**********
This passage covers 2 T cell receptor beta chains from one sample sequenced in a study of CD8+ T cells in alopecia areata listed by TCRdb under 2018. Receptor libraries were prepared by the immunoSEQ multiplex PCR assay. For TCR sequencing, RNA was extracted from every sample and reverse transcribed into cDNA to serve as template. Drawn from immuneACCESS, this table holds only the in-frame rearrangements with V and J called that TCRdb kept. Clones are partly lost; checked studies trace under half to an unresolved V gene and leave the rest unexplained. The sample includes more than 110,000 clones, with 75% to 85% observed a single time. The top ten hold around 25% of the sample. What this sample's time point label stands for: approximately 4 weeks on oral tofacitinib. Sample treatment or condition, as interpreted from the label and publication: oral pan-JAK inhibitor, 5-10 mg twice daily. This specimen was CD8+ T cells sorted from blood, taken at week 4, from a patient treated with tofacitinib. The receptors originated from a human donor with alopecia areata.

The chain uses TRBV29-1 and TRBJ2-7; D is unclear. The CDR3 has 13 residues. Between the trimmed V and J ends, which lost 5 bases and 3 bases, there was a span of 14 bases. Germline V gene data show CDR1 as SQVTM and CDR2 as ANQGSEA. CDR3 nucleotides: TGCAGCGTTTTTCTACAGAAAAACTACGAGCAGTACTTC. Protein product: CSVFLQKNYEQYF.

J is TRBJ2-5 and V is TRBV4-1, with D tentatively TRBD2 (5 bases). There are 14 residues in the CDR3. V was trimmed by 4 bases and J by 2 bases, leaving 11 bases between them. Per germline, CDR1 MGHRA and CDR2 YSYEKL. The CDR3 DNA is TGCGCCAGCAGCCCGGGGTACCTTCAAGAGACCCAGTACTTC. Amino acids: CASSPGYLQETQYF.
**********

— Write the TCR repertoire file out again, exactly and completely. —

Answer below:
This passage covers 2 T cell receptor beta chains from one sample sequenced in a study of CD8+ T cells in alopecia areata listed by TCRdb under 2018. Receptor libraries were prepared by the immunoSEQ multiplex PCR assay. For TCR sequencing, RNA was extracted from every sample and reverse transcribed into cDNA to serve as template. Drawn from immuneACCESS, this table holds only the in-frame rearrangements with V and J called that TCRdb kept. Clones are partly lost; checked studies trace under half to an unresolved V gene and leave the rest unexplained. The sample includes more than 110,000 clones, with 75% to 85% observed a single time. The top ten hold around 25% of the sample. What this sample's time point label stands for: approximately 4 weeks on oral tofacitinib. Sample treatment or condition, as interpreted from the label and publication: oral pan-JAK inhibitor, 5-10 mg twice daily. This specimen was CD8+ T cells sorted from blood, taken at week 4, from a patient treated with tofacitinib. The receptors originated from a human donor with alopecia areata.

The chain uses TRBV29-1 and TRBJ2-7; D is unclear. The CDR3 has 13 residues. Between the trimmed V and J ends, which lost 5 bases and 3 bases, there was a span of 14 bases. Germline V gene data show CDR1 as SQVTM and CDR2 as ANQGSEA. CDR3 nucleotides: TGCAGCGTTTTTCTACAGAAAAACTACGAGCAGTACTTC. Protein product: CSVFLQKNYEQYF.

J is TRBJ2-5 and V is TRBV4-1, with D tentatively TRBD2 (5 bases). There are 14 residues in the CDR3. V was trimmed by 4 bases and J by 2 bases, leaving 11 bases between them. Per germline, CDR1 MGHRA and CDR2 YSYEKL. The CDR3 DNA is TGCGCCAGCAGCCCGGGGTACCTTCAAGAGACCCAGTACTTC. Amino acids: CASSPGYLQETQYF.